Mary Crane's Blog
One of the most famous books around, with over 18 million copies in print, and that holds the title as the longest running "New York Times" bestseller ever, is What to Expect When You’re Expecting. Now in its fifth edition, this pregnancy bible walks parents through what to expect during the nine months leading up to and including delivery.
Buying a home is nearly as momentous as having a baby, and yet, most potential buyers don’t really know what to expect when closing on their home purchase. In fact, knowing what to expect is even more urgent because closing happens in a much shorter time-frame, in as little as 12 days in some cases.
So, what should you expect?
The one part those home-buying reality shows leave out is the closing. So, to many buyers, it remains a mystery until they're in the middle of it. Even real estate professionals get nervous about closing. It's the moment where anything can go wrong, and everything can go right! It begins with mountains of papers to sign and ends with a handful of keys in exchange for a lot of money. So just what is closing and what should you expect?
“Closing” is short for closing the deal or completing the transaction. During closing several significant things happen: Title of your home transfers from the seller to the buyer; the proceeds of the sale (everything remaining after any seller’s fees are paid) distribute to the seller; and if financing the home, the buyer signs the mortgage note, pays fees, insurances, taxes, and real estate commissions. A lot of things happen at closing, so give yourself plenty of time to understand each aspect of the process if it’s your first time around.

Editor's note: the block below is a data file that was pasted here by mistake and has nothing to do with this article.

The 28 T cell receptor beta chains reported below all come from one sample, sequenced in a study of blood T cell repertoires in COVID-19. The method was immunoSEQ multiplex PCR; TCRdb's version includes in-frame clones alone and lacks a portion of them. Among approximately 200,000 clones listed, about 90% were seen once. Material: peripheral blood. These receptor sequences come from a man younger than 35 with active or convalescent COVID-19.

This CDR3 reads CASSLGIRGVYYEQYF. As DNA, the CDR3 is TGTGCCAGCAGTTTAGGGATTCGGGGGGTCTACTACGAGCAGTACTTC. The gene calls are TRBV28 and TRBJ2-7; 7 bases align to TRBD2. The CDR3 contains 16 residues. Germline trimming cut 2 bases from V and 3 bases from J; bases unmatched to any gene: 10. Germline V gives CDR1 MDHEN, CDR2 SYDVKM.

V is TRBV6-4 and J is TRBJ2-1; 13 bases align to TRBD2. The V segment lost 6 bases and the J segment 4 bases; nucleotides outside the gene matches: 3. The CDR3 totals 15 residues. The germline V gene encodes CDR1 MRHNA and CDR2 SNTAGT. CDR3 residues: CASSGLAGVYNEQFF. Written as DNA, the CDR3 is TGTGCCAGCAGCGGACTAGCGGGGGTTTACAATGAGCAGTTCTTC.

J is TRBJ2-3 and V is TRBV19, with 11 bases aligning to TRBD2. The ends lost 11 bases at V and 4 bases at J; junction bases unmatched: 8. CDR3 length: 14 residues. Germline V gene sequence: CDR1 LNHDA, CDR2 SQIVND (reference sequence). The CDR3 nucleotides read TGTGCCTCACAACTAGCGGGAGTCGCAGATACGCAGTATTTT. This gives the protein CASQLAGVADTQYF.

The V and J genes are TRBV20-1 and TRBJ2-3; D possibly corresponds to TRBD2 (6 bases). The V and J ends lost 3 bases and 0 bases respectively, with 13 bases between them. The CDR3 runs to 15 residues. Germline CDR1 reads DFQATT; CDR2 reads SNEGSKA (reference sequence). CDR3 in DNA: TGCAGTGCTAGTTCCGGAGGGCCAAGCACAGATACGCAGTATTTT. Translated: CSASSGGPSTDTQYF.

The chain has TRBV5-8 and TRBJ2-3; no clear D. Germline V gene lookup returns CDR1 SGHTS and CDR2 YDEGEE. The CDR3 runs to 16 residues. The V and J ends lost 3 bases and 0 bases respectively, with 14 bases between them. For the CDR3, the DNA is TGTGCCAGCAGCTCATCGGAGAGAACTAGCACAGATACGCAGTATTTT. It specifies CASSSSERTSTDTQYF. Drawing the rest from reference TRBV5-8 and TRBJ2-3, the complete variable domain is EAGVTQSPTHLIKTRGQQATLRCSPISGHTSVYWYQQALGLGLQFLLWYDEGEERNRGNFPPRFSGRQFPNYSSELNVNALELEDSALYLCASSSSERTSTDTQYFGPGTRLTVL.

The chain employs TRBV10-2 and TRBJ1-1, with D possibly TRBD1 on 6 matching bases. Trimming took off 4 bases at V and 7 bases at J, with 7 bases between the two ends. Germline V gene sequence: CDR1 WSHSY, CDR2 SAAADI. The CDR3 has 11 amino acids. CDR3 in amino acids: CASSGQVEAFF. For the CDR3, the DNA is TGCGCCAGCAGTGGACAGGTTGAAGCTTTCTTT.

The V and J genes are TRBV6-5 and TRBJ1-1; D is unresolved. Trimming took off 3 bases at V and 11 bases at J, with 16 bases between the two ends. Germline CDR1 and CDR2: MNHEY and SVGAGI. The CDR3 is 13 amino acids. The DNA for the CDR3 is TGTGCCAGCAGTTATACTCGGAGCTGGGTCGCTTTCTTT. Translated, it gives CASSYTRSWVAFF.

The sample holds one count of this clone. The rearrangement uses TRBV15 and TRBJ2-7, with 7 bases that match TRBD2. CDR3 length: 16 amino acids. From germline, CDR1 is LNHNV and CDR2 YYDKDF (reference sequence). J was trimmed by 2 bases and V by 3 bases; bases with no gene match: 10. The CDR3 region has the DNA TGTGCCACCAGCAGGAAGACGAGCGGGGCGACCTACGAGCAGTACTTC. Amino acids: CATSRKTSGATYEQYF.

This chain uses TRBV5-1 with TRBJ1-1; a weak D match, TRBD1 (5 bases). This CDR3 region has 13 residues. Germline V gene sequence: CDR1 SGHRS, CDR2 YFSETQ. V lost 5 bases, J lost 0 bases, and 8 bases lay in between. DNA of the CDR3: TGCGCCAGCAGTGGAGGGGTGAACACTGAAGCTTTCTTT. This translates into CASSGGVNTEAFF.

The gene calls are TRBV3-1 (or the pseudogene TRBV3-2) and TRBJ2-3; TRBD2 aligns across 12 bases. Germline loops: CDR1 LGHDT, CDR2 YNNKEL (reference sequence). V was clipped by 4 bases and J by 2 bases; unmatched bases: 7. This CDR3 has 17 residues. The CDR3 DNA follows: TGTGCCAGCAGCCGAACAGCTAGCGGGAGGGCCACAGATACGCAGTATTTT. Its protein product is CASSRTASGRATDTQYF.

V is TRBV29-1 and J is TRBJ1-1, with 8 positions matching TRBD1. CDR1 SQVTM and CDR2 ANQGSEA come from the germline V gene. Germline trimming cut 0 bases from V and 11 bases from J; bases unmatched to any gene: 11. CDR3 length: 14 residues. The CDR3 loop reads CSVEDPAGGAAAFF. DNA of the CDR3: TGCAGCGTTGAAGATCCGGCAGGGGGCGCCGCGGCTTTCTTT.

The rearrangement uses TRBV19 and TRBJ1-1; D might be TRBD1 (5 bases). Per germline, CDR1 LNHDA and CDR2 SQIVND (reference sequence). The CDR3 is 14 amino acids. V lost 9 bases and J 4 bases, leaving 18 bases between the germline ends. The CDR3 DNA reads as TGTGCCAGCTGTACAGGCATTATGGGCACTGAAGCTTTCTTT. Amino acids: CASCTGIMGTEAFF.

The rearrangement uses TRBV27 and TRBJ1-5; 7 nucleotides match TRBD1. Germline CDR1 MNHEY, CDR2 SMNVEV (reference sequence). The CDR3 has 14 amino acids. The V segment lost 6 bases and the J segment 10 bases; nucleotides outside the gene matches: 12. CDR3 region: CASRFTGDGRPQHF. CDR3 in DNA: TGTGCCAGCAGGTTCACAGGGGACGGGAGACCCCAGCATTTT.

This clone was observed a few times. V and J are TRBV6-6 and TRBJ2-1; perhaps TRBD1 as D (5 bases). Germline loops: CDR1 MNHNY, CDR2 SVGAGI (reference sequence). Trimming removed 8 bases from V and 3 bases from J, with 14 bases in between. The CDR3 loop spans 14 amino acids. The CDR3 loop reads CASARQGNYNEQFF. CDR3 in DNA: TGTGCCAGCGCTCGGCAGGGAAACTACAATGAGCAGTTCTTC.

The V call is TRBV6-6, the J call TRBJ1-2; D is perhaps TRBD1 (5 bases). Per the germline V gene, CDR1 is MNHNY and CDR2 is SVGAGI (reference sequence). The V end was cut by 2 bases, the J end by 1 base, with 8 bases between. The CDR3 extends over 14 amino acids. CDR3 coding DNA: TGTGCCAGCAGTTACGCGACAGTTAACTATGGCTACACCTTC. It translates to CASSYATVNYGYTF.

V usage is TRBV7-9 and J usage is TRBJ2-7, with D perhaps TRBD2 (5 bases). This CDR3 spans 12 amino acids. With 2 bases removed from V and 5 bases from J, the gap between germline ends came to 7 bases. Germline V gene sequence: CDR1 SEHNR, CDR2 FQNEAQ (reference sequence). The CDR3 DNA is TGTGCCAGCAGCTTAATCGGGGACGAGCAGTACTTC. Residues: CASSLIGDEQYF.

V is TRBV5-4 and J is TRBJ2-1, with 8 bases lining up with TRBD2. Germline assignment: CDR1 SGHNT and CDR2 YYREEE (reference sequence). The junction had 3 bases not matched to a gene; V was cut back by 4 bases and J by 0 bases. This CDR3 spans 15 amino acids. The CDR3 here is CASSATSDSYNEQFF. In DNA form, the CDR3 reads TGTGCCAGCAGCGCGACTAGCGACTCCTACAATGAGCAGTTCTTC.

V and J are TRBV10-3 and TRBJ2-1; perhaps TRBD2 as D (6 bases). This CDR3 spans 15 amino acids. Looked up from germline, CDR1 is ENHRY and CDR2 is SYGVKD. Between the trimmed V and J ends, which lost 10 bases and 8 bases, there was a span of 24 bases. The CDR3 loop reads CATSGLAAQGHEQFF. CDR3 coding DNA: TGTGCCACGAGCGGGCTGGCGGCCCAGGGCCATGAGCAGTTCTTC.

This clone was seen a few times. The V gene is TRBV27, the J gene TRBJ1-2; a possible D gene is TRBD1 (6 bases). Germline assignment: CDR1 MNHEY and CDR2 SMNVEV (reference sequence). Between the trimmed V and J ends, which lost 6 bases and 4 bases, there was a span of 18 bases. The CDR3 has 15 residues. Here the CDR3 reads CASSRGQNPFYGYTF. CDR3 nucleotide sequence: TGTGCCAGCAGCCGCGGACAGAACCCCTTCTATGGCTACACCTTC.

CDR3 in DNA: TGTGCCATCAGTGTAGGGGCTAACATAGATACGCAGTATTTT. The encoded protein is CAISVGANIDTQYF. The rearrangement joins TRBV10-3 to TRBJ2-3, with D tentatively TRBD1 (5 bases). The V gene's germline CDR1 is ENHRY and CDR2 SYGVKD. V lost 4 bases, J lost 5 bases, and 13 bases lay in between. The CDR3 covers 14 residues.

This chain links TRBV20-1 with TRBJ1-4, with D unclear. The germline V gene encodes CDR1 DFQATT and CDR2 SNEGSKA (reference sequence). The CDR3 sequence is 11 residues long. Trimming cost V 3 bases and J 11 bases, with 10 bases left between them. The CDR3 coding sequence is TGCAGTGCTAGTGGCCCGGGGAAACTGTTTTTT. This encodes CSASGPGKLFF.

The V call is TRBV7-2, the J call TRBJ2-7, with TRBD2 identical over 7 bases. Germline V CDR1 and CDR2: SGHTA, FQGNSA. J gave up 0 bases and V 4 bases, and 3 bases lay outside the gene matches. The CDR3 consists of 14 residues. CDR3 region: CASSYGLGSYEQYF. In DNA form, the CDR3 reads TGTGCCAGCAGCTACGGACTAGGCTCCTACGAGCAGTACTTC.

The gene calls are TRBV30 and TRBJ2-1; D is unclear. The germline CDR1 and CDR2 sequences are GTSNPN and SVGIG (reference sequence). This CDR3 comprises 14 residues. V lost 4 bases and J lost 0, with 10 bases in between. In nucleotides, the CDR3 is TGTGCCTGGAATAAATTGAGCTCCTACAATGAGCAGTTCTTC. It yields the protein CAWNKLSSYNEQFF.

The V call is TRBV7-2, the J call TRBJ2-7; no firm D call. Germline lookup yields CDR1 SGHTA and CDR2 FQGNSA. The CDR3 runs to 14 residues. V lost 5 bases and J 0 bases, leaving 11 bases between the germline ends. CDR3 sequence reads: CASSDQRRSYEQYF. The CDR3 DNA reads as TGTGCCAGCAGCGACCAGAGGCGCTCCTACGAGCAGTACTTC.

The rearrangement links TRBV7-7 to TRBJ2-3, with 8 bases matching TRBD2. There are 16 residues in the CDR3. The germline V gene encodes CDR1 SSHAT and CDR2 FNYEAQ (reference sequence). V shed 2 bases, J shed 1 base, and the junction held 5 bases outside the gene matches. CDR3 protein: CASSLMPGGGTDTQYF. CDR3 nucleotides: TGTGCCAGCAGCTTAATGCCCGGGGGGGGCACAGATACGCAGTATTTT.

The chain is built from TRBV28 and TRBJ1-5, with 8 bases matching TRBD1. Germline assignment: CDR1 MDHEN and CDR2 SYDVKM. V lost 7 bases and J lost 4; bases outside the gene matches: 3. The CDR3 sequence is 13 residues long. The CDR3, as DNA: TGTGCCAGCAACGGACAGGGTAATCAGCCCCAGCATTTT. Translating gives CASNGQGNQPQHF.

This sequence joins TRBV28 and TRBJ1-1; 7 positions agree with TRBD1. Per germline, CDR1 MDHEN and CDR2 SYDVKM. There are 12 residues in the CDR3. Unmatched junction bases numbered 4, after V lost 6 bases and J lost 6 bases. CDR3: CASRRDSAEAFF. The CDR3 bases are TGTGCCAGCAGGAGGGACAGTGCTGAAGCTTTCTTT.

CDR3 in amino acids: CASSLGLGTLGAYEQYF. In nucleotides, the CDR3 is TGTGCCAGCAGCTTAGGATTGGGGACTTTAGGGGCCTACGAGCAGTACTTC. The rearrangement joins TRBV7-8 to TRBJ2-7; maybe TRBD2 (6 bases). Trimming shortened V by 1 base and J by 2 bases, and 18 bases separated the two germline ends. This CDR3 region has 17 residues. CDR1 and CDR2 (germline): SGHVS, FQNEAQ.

At the time of closing, your agent and your loan officer will inform you about what you need to bring to the meeting. Bring identification, so have your driver’s license or passport on hand. You’ll need a cashier’s check for your down payment and the closing costs that appear on your HUD-1 Settlement Statement. This three-page document outlines exactly what your obligations are at closing and in the future. In addition, small items crop up at closing that might need additional funds (furniture you requested the seller leave behind, extra propane or heating oil you're buying directly from the seller) and last-minute requests.
You'll be signing lots of papers. These legal documents obligate you for many years to come, so make sure you understand them. Also, make certain your name is spelled correctly on every page and every addendum. If you're purchasing with a partner or spouse, make sure the legal designation is as you want it. Changing it later may be difficult.
Recognize that while you may have a close estimate of closing costs, you will not know the exact amount until the day of closing, so round up a bit and have extra funds on hand. Sometimes you can swing a deal for the seller to pay all closing costs, but you’ll still be liable for pro-rated taxes, association dues, insurance, and other buyer obligations.
Don't be surprised by fees. Ask your agent to go over all the charges with you so that you know which ones you pay for and which ones the seller pays for.